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‘Rolling Strong’ tour
Big Bass Drum’s
A five stop “Rolling Strong: Big Bass Drum 90th Birthday Tour” will take a beloved Purdue icon on a tour of classic Indiana high school football rivalry games in the fall of 2011.
“Sharing something that’s unique to Purdue, and very special to the hearts of all Boilermakers, with football fans of all loyalties around Indiana is our tour’s goal,” says Kathy Matter, Bands PR Director and Tour Coordinator.
The drum’s booming voice will ring out at some of this fall’s most hotly contested football rivalries including games featuring two teams that won class football championships in 2010.
In its own backyard, the Drum will greet fans at the Harrison vs. McCutcheon game which pits two Tippecanoe County rivals against each other on Sept 9 at McCutcheon High School. It’s been many years since West Lafayette High School has played Central Catholic, 2010 Class A State Champion, and the Oct. 14 game Central Catholic’s field is expected to be an epic battle.
The tour opens with two Indianapolis area games, both of which are expected to pack the stands with partisan fans. Hamilton Southeastern High School plays its county rival Fishers High School, 2010 Class 5A State Champion, on Aug. 26 at Fishers. Then, on Sept. 2, it will be on hand when Center Grove High School visits Carmel High School, a football rivalry listed on national websites as being Indiana’s most intense.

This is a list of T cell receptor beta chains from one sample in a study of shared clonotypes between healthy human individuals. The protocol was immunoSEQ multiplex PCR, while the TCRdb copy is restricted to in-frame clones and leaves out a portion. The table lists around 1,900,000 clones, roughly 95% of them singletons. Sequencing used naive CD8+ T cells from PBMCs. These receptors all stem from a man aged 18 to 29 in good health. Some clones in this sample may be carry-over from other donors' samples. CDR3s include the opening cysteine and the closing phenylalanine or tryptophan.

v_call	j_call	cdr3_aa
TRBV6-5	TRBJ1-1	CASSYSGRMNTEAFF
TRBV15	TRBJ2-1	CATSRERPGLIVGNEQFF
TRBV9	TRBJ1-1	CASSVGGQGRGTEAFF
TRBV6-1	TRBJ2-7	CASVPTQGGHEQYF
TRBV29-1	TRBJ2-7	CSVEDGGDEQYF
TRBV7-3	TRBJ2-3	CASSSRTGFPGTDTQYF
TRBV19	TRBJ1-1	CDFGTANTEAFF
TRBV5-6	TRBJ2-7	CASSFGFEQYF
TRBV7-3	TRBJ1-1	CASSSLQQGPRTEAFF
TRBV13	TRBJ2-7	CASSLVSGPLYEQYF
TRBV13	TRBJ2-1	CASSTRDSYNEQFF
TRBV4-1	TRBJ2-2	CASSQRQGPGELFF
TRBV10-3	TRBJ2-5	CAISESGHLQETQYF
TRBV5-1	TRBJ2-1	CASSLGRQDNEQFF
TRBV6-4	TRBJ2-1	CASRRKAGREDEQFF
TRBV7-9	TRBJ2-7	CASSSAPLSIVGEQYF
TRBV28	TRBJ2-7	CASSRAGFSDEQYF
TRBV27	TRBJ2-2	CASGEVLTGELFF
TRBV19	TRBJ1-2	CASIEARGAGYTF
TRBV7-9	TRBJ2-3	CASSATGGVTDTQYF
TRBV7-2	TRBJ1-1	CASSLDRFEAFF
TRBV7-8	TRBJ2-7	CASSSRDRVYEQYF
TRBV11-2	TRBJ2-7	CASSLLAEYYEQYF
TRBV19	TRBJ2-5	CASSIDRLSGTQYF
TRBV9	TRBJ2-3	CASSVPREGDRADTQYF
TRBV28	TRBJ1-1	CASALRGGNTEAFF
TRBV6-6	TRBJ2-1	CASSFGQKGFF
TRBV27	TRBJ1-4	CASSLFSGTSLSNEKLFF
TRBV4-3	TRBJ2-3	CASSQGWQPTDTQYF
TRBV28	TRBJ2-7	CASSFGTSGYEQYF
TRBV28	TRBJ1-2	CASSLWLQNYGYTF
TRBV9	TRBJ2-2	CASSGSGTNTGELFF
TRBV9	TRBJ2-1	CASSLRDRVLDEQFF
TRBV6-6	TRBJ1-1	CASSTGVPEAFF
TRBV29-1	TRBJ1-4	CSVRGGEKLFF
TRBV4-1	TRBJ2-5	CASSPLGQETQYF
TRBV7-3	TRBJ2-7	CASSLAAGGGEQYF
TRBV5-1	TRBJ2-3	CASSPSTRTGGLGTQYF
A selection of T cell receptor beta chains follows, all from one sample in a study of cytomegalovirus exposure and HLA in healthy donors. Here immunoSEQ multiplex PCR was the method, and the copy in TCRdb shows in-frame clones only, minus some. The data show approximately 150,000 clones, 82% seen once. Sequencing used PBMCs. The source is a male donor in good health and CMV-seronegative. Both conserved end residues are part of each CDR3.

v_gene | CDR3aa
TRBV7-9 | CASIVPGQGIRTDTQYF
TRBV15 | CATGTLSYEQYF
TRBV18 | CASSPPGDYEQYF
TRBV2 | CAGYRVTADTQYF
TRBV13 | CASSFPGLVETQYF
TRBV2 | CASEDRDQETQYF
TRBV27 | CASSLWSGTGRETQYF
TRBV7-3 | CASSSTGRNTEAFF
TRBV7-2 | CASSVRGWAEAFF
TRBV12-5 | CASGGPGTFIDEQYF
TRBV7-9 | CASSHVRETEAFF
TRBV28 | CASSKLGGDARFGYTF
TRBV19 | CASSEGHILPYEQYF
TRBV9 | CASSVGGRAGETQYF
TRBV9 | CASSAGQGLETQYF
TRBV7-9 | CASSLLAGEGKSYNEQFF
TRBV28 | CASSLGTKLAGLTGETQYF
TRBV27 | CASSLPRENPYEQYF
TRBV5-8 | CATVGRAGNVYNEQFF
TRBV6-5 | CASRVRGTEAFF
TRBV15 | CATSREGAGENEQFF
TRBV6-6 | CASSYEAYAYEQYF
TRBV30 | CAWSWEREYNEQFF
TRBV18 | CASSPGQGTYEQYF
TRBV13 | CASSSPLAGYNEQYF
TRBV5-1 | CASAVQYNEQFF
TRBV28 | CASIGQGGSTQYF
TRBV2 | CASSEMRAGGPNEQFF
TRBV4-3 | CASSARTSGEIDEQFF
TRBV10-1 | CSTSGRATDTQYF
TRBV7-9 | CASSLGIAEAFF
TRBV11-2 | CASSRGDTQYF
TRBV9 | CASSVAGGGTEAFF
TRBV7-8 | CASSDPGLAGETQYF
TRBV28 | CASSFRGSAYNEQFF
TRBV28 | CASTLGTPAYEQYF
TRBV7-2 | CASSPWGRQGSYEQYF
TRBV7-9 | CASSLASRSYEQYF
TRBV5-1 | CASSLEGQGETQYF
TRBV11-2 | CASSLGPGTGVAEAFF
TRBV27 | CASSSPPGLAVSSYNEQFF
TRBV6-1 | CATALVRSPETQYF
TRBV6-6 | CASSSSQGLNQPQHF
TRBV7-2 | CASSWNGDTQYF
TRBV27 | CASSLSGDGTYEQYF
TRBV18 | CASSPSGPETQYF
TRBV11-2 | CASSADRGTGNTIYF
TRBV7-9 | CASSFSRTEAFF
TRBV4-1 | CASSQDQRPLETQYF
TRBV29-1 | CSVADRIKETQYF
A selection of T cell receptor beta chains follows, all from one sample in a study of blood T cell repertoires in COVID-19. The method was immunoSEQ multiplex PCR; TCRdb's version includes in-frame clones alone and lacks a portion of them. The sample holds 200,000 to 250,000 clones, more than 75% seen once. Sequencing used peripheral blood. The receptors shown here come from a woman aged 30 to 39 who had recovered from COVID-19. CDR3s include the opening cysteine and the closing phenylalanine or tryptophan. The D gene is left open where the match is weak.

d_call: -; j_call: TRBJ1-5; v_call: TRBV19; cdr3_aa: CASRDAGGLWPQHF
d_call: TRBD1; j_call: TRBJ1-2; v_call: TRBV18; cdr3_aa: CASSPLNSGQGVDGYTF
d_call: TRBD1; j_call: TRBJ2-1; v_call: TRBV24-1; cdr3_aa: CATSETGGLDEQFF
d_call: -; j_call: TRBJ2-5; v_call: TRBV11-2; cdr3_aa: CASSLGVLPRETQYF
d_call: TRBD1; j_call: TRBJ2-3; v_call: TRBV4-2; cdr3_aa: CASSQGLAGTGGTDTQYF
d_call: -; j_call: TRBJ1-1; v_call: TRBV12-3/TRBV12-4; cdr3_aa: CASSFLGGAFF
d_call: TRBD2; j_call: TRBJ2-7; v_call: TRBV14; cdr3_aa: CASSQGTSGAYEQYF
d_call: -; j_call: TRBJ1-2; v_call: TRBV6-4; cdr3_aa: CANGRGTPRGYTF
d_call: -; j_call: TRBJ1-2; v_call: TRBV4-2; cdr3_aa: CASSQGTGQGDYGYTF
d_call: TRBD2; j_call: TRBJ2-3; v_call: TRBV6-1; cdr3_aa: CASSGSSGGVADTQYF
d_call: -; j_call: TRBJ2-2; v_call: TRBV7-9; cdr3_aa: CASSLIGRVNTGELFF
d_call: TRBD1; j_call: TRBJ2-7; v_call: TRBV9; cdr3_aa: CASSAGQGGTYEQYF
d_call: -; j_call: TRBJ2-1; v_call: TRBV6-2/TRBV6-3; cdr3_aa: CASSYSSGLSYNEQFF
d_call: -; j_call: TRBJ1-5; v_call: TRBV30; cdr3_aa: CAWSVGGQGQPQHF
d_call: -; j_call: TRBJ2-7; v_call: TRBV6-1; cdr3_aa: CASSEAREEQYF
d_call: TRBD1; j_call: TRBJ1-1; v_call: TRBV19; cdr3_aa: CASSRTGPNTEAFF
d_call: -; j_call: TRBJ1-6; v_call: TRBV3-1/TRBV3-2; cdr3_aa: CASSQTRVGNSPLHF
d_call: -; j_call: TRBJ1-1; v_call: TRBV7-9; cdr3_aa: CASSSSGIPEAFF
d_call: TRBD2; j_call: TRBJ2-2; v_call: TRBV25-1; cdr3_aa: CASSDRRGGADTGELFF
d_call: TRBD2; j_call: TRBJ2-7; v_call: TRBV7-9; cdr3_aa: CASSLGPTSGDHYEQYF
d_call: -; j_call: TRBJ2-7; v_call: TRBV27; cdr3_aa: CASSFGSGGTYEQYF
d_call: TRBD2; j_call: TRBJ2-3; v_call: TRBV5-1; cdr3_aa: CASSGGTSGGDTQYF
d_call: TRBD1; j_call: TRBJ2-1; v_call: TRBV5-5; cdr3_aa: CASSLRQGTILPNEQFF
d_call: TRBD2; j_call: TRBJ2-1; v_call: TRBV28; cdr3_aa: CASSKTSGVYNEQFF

A northern stop completes the tour, with the Drum visiting the Merrillville vs. Valparaiso football game at Valparaiso on Sept. 30.
At all five stops, the Drum will be hosted by the band department of the home high school. It will be set up an hour before each game so fans can stop by, take pictures, meet the crew and ask questions about the Drum’s colorful history. It will remain available to the public through the third quarter at each game. Young children will be allowed to hit the drum.
Built in 1921 by Leedy Manufacturing of Indianapolis, Purdue’s Big Bass Drum easily doubled the size of any drum in the world at the time and maintained its “World’s Largest Drum” status for decades. The development of mylar in the 1950s, making synthetic rather than steer hide heads possible, made the creation of big drums easier. But, because they are expensive to build, challenging to store and hard to transport, the number of big drums remains extremely small.
Purdue’s maple-shelled drum is the original one built by Leedy. It has led a long and colorful life at Purdue University including some drum-nappings. Other the years many famous people have signed its heads from President Harry Truman to the first man on the moon Neil Armstrong, a former Purdue band member himself.
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